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Cash for Clunkers: Is It a Good Deal for You?

The latest move to get the stalled auto industry in gear is a $1 billion voucher program that rewards consumers for replacing their old gas-guzzlers with new, more fuel-efficient cars.

Modeled after an initiative in Germany, the so-called "cash for clunkers" program—signed into law by President Obama on Wednesday—will issue vouchers of either $3,500 or $4,500 for the purchase or lease of a new "qualifying" vehicle.

The program, officially called the Car Allowance Rebate System (CARS), is expected to begin in July and will continue until Nov. 1, or until allocated funds run out. Backers hope it will boost sales of new vehicles by 250,000, saving auto sector jobs in the process.

The National Highway Traffic Safety Administration (NHTSA), charged with managing the plan, has 30 days from the June 24 enactment to work out final details, although the basic rules to qualify for a voucher are set.

Cash for clunker rules

• The trade-in vehicle must be no older than 25 years and drivable. When new, it must have had a combined EPA city/highway mileage rating of 18 miles per gallon or less. It must have been owned and insured by the seller for at least one year.

• The vehicle being purchased must be a new foreign or domestic car or truck that costs less than $45,000 and gets more than 22 mpg for a car, or 18 mpg for an SUV or a truck, in combined mileage. Used vehicles, even late-model and eco-friendly ones, do not qualify.

• To qualify for a $4,500 voucher, a new car's mileage must be 10 mpg better than that of the trade-in. Pickup trucks, SUVs and vans must get at least 5 mpg better mileage than the ones they’re replacing.

• To qualify for a $3,500 voucher, a new car must get at least 4 mpg improved mileage. New pickups, SUVs and vans must get at least 2 mpg better mileage.

Purchasers don’t receive cash rebates. Instead, dealers who are either members of the National Automobile Dealers Association or have been designated by a foreign or domestic auto manufacturer will reduce the purchase or lease amount by the qualifying voucher amount, says NHTSA spokesman Jose Ucles.

"All the consumer has to do is bring the title, registration and insurance papers of the trade-in to an official dealer," he says.

Calculating the benefits

The program will primarily benefit motorists with old, low-value vehicles, not those seeking to upgrade a recent model. You're free to haggle with dealers over what your old vehicle is worth, but since the law requires your trade-in "clunker" to be destroyed, a dealer will likely offer you little more than its scrap value plus the amount of the voucher. The dealer must disclose the scrap value to you.

So if your car's true trade-in value is more than the scrap value plus the voucher, you may be better off shopping outside the CARS program.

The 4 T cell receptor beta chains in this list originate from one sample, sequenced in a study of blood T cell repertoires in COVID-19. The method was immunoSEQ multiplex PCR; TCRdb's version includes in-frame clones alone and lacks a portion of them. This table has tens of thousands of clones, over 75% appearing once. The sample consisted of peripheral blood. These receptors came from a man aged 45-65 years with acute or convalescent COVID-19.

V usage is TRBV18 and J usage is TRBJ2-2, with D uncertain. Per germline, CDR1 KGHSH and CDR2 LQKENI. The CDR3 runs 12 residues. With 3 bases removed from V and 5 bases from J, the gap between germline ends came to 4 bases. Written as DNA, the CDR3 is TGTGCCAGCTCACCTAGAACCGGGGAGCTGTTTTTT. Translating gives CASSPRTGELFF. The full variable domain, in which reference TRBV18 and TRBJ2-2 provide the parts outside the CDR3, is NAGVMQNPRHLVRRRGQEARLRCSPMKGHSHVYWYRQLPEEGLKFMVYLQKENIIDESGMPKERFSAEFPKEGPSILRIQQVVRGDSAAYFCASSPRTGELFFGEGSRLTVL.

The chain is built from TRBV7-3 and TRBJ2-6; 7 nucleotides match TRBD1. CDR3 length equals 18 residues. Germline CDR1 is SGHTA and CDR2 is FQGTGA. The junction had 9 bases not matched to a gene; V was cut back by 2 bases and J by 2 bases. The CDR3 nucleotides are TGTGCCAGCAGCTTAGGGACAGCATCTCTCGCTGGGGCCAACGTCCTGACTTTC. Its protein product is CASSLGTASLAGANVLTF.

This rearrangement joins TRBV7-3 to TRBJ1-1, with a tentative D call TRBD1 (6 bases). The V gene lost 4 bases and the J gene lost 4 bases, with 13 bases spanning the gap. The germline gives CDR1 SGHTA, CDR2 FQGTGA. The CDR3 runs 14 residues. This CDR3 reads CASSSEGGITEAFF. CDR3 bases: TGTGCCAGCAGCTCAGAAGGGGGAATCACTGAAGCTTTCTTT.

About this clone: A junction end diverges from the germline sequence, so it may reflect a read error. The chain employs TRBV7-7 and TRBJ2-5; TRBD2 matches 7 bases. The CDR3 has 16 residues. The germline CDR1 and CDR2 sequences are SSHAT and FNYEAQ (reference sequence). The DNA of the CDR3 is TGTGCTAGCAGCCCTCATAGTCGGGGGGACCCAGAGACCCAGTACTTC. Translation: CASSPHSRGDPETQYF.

To check the approximate resale value of a trade-in outside the CARS program, visit Edmunds.com or Kelley Blue Book. Consumer Reports also provides a guide to the best gas-guzzlers to junk with CARS.

For more information on the voucher program, visit the official website run by the NHTSA. That site also provides a link to another federal website that provides EPA miles-per-gallon data for new and used cars. Use the ones noted in red type, indicating the qualifying "combined" fuel efficiency.

Beware of scammers

Already, scammers are poised to pounce on unsuspecting car buyers. So avoid any "cash for clunkers" websites that ask for your name, address or Social Security number to "register" for the voucher program or gain "preapproval." They could be a scammer's attempt to get your personal information for fraudulent purposes.

"There is no preregistration required, and everyone should be suspicious of any requests to do so," says Ucles.

Proponents say that in addition to helping the auto industry, the CARS program will rid American roads of vehicles that burn more gas, release more emissions and may be unsafe.

"According to EPA, the majority of auto emissions come from older vehicles that are not designed to meet current and proposed emissions standards and which often are not properly maintained," says William H. Bradshaw, chairman of Automotive Retailing Today, which represents major auto manufacturers and dealers. "Poorly maintained older vehicles can emit more emissions than several hundred new cars."

But environmental groups say the CARS program signed into law is a weaker version of original legislation proposed by Sen. Dianne Feinstein, D-Calif. "That was more stringent in ensuring that tax dollars would be used to replace clunkers with the most fuel-efficient new models, as opposed to a marginal improvement," says Sierra Club spokeswoman Ann Mesnikoff.

"We're not happy with the law signed by the president," she says. "Our hope now is that consumers who take advantage of this program—and the $1 billion in tax dollars available—will get the best fuel economy for their money, so overall, this program delivers benefits for taxpayers at large."


Sid Kirchheimer writes about consumer and health issues.

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